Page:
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The Lateralizer

The Lateralizer is a tool for stimulus presentation and response recording in a divided visual field (DVF) paradigm, enabling students to investigate theories of asymmetries between the two cerebral hemispheres. Subjects are instructed to classify stimuli into two categories (A and B), and response time is recorded separately when the stimuli are presented on the left or right visual fields.

Application download in zip file with targets

About Asymmetry

It's been all around us for years; it is a cliche in general advice to managers, bankers, and artists; it's in cartoons. It is in advertisements. United Airlines offers reasons to fly boths sides of you coast to coast. The music for one side, and the good value for the other. The Saab automobile company offered their turbo-charged sedan as "a car for both sides of your brain," the rationale presumably being the cheap-to-run side and the exciting high-performance side. ... Many popular writers and educators have written that the right hemisphere is the key to expanding human thought, surviving trauma, healing autism, and more. It's going to save us. It's the seat of creativity, of the soul, and even great casserole ideas. The right side, no doubt.

Robert Orstein, The Right Mind

Despite a great deal of misinformation from folk-psychology, there are functional differences (asymmetries) between the right and left hemispheres, as observed from split-brain patients, individuals with unilateral brain damage, and neuroimaging studies. One way to easily explore these asymmetries (with normal subjects) is by using the divided visual field technique (DVF).

The visual system is "wired" so that information presented to the left visual field travels first to the right hemisphere, and information presented to the right visual field goes to the left hemisphere. If one cortical hemisphere is specialized to perform a particular function, then it might have an advantage when it receives information first. So by "lateralizing" visual stimuli, and comparing response times to these stimuli when they're presented to the different visual fields, we can explore theories of asymmetries between the cortical hemispheres.

Instructions

The Lateralizer program is designed to run a categorization task on the left and right visual fields. Subjects are instructed to classify stimuli into two categories (A and B), and response time is recorded separately when the stimuli are presented on the left or the right.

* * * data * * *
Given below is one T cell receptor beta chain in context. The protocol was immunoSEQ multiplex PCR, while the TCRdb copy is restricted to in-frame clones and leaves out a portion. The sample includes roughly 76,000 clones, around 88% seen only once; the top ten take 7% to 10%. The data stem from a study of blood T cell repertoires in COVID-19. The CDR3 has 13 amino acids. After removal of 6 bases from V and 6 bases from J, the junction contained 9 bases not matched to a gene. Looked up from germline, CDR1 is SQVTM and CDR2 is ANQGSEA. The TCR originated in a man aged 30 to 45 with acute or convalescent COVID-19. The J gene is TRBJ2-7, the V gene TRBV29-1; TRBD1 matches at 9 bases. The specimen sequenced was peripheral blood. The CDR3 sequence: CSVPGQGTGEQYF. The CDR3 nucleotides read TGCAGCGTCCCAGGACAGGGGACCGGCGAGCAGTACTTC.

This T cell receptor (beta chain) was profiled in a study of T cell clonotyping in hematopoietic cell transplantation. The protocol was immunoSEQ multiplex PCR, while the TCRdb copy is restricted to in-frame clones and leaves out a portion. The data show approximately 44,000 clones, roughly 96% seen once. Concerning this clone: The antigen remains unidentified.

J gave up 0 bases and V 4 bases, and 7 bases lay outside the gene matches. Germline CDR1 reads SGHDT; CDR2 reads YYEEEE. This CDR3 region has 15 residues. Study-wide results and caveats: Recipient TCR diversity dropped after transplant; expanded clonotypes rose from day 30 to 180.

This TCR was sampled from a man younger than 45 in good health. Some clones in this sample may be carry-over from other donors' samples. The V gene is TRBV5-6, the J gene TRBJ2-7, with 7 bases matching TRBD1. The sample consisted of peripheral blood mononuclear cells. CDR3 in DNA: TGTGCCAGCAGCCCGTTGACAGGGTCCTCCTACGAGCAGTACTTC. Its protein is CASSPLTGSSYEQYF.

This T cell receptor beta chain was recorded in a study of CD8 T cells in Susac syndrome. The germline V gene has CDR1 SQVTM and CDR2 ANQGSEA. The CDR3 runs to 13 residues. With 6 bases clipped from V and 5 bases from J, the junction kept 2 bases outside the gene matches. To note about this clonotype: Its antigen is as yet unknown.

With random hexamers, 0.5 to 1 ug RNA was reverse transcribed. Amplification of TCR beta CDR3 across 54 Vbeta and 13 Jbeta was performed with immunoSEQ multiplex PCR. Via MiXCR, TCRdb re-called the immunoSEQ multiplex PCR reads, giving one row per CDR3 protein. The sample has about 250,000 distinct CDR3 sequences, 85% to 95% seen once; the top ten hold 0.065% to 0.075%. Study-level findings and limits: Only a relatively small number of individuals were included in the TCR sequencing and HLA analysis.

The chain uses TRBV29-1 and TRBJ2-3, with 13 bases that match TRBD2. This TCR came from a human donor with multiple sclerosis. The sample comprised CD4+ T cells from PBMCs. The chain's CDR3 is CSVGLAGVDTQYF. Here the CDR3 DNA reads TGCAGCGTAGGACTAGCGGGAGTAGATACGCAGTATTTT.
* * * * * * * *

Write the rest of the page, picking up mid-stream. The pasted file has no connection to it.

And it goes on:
The first step in designing an experiment using Lateralizer is to devise your categorization task. Think of a categorization task that would require cognitive processes that you think might be lateralized to one side or the other. Once you've decided on the task, you'll need to generate stimuli (or "exemplars") for the two different categories.

If you'll use images as your stimuli, you'll need to add the stimuli to the "targets" folder, which should be in the same directory as the Lateralizer.jar file, and then restart the Lateralizer application. If you'll use text as your stimuli, simply check "Use Text Instead:" and type your text. Click the "Do Experiment" tab to specify the number of trials, and click "Start Experiment" to begin.

For each trial, Lateralizer will present a centralized fixation point, then display your stimuli for 200ms. Lateralizer records the amount of time (since stimulus onset) that the subject takes to classify the target as either Category A or Category B.

Once the experiment is complete, Lateralizer will report the raw data obtained from each stimulus presentation.

Where To Go Next

If you find differences between the left and right visual fields, that's great, but try not to get too excited. While you've found evidence of a functional asymmetry between the two different hemispheres, you haven't proven that an asymmetry exists. As described by Ivry and Robertson (in their book The Two Sides of Perception, 1998):

These [divided visual field] methods have their limitations. A critical assumption has been that differences in performance with lateralized stimuli nearly always reflect functional differences between the two hemispheres. This is an extremely strong assumption. Researchers have tended to ignore or downplay the fact that asymmetries in brain function cannot be directly observed with these methods. It would require a leap of faith to assume that there is a straightforward mapping between lateralizing a stimulus and producing disproportionate activation throughout the contralateral hemisphere. Normal subjects have an intact corpus callosum, which provides for the rapid transfer of information from one hemisphere to the other.
In other words, the difference that you observed could be caused by something other than one hemisphere's advantage in your classification task. For instance, consider which hand your subjects were using to respond to the stimuli: If subjects always used their right hand to respond, you might expect that they'd be faster when the stimuli went to the left hemisphere because the left hemisphere "controls" the right hand. To avoid this confound, you should balance the response hand used across your subjects (or across trials).

Still, if you observe a reliable difference in classification time when stimuli are lateralized, your results can't be dismissed as meaningless. What might cause the difference between left and right stimulus presentations? Consider different general theories of the differences between the hemispheres, or theories of information processing between the two hemispheres.